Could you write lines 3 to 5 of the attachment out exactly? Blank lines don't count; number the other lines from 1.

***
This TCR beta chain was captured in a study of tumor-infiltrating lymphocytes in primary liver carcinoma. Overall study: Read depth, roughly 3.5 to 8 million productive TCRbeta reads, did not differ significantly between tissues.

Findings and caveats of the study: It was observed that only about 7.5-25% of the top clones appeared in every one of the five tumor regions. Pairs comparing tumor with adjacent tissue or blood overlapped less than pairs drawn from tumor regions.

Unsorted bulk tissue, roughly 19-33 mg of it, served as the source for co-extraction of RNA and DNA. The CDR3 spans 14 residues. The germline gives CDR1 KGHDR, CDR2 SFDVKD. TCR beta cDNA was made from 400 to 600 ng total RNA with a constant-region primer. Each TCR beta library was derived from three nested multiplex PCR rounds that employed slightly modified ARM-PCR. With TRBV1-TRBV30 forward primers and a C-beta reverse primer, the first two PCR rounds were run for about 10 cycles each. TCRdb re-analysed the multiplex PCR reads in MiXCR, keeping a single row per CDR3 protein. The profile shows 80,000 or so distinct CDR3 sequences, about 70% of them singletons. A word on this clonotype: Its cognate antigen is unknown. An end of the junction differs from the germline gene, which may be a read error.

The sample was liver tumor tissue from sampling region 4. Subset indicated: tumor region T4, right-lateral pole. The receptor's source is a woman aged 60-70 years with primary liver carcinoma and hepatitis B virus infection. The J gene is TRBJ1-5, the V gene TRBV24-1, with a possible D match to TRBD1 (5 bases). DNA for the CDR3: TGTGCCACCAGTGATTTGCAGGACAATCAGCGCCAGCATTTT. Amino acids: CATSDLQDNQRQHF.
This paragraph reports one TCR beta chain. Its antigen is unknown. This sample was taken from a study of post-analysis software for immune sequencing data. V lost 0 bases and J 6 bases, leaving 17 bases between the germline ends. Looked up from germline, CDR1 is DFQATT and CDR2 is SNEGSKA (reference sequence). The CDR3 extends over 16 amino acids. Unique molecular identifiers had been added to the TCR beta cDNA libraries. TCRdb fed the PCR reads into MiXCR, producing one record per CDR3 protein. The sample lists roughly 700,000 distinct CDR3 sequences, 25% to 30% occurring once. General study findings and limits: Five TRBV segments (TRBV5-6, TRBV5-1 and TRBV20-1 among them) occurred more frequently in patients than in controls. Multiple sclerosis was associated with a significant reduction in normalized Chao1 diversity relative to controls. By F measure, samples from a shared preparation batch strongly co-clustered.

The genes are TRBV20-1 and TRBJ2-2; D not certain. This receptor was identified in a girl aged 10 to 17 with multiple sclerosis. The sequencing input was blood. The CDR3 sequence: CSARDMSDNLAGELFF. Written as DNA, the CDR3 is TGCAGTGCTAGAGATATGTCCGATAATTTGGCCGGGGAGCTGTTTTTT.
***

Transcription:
Unsorted bulk tissue, roughly 19-33 mg of it, served as the source for co-extraction of RNA and DNA. The CDR3 spans 14 residues. The germline gives CDR1 KGHDR, CDR2 SFDVKD. TCR beta cDNA was made from 400 to 600 ng total RNA with a constant-region primer. Each TCR beta library was derived from three nested multiplex PCR rounds that employed slightly modified ARM-PCR. With TRBV1-TRBV30 forward primers and a C-beta reverse primer, the first two PCR rounds were run for about 10 cycles each. TCRdb re-analysed the multiplex PCR reads in MiXCR, keeping a single row per CDR3 protein. The profile shows 80,000 or so distinct CDR3 sequences, about 70% of them singletons. A word on this clonotype: Its cognate antigen is unknown. An end of the junction differs from the germline gene, which may be a read error.

The sample was liver tumor tissue from sampling region 4. Subset indicated: tumor region T4, right-lateral pole. The receptor's source is a woman aged 60-70 years with primary liver carcinoma and hepatitis B virus infection. The J gene is TRBJ1-5, the V gene TRBV24-1, with a possible D match to TRBD1 (5 bases). DNA for the CDR3: TGTGCCACCAGTGATTTGCAGGACAATCAGCGCCAGCATTTT. Amino acids: CATSDLQDNQRQHF.
This paragraph reports one TCR beta chain. Its antigen is unknown. This sample was taken from a study of post-analysis software for immune sequencing data. V lost 0 bases and J 6 bases, leaving 17 bases between the germline ends. Looked up from germline, CDR1 is DFQATT and CDR2 is SNEGSKA (reference sequence). The CDR3 extends over 16 amino acids. Unique molecular identifiers had been added to the TCR beta cDNA libraries. TCRdb fed the PCR reads into MiXCR, producing one record per CDR3 protein. The sample lists roughly 700,000 distinct CDR3 sequences, 25% to 30% occurring once. General study findings and limits: Five TRBV segments (TRBV5-6, TRBV5-1 and TRBV20-1 among them) occurred more frequently in patients than in controls. Multiple sclerosis was associated with a significant reduction in normalized Chao1 diversity relative to controls. By F measure, samples from a shared preparation batch strongly co-clustered.